Truck accidents in Georgia and around the country kill thousands of people every year, but efforts to improve commercial truck safety are often thwarted by lobbying efforts carried out on behalf of the logistics industry. A recent train derailment in East Palestine, Ohio, and a tractor-trailer rollover crash in Tucson, Arizona, that both required a hazmat response have highlighted the need for stricter safety regulations in the transportation sector. These incidents prompted the Truck Safety Coalition to send the U.S. Department of Transportation a letter that demands immediate action.
Automatic braking systems and speed limiters
The demands made by the road safety advocacy group include calls to mandate automatic emergency braking systems and speed limiters in all semi-tractor trailers. Speed limiting devices are required in Australia, Canada and the United Kingdom, but efforts to make them compulsory in the United States have not gained traction. The results of big rig accident studies suggest that speed limiters could reduce high-speed commercial vehicle crashes by 50%. The safety claims made about automatic emergency braking systems are also supported by data. After studying these benefits, researchers from the Insurance Institute for Highway Safety concluded that automatic emergency braking systems could prevent tractor-trailer rear-end collisions about 40% of the time.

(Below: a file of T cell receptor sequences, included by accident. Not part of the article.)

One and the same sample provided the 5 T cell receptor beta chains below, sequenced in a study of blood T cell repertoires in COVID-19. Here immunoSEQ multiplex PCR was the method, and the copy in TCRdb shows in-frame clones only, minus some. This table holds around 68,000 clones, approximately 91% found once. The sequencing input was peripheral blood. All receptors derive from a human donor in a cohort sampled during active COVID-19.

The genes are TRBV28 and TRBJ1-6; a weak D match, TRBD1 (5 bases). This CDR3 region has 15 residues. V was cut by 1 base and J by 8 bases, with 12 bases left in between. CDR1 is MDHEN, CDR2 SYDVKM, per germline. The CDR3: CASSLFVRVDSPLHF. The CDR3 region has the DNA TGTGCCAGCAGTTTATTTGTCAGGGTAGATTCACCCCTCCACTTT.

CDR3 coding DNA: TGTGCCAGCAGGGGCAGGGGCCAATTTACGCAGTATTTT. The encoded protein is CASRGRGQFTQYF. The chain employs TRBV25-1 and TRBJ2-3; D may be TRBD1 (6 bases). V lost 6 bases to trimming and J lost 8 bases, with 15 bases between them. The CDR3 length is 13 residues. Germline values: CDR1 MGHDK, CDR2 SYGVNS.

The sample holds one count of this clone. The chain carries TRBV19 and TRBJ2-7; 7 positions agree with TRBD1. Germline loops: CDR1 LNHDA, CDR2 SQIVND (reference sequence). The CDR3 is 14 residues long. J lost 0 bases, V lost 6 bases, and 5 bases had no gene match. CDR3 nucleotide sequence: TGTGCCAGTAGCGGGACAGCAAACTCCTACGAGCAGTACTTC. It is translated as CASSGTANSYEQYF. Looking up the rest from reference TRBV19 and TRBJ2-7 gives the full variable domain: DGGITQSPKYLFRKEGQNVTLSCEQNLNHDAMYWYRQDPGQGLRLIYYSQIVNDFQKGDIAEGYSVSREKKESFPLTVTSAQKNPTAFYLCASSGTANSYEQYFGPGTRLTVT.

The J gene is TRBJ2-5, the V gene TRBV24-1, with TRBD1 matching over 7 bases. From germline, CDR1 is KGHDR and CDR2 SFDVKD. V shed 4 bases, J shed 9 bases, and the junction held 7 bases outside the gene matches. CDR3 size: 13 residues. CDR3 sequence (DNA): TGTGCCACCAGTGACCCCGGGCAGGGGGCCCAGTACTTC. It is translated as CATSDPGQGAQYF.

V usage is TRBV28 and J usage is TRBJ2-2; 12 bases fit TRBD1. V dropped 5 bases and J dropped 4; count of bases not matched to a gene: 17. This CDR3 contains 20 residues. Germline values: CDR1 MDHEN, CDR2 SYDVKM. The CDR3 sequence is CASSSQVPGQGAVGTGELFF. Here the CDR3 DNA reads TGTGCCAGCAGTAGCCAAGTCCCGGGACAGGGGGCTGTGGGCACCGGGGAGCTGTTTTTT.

Fierce lobbying efforts
Attempts to strengthen current regulations or introduce the kind of measures the Truck Safety Coalition is calling for in its March 14 letter to the DOT are met with fierce resistance from logistics industry groups and the lobbying firms they hire. The Federal Motor Carrier Safety Administration walked back revisions to its hours of service regulations after trucking industry groups filed a lawsuit, and a bill introduced in the U.S. House of Representatives in 2021 that would have mandated truck speed limiters did not even reach the floor.
Money over safety
These developments make it appear that the political and regulatory processes in the United States have been usurped by industry and lobbying groups that prioritize protecting profits over improving safety. A letter from a nonprofit organization is unlikely to change things for the better, but the Truck Safety Coalition should be commended for trying to get something done. When changes are made, it will likely be because a tragedy gave regulators and lawmakers enough political capital to finally take action.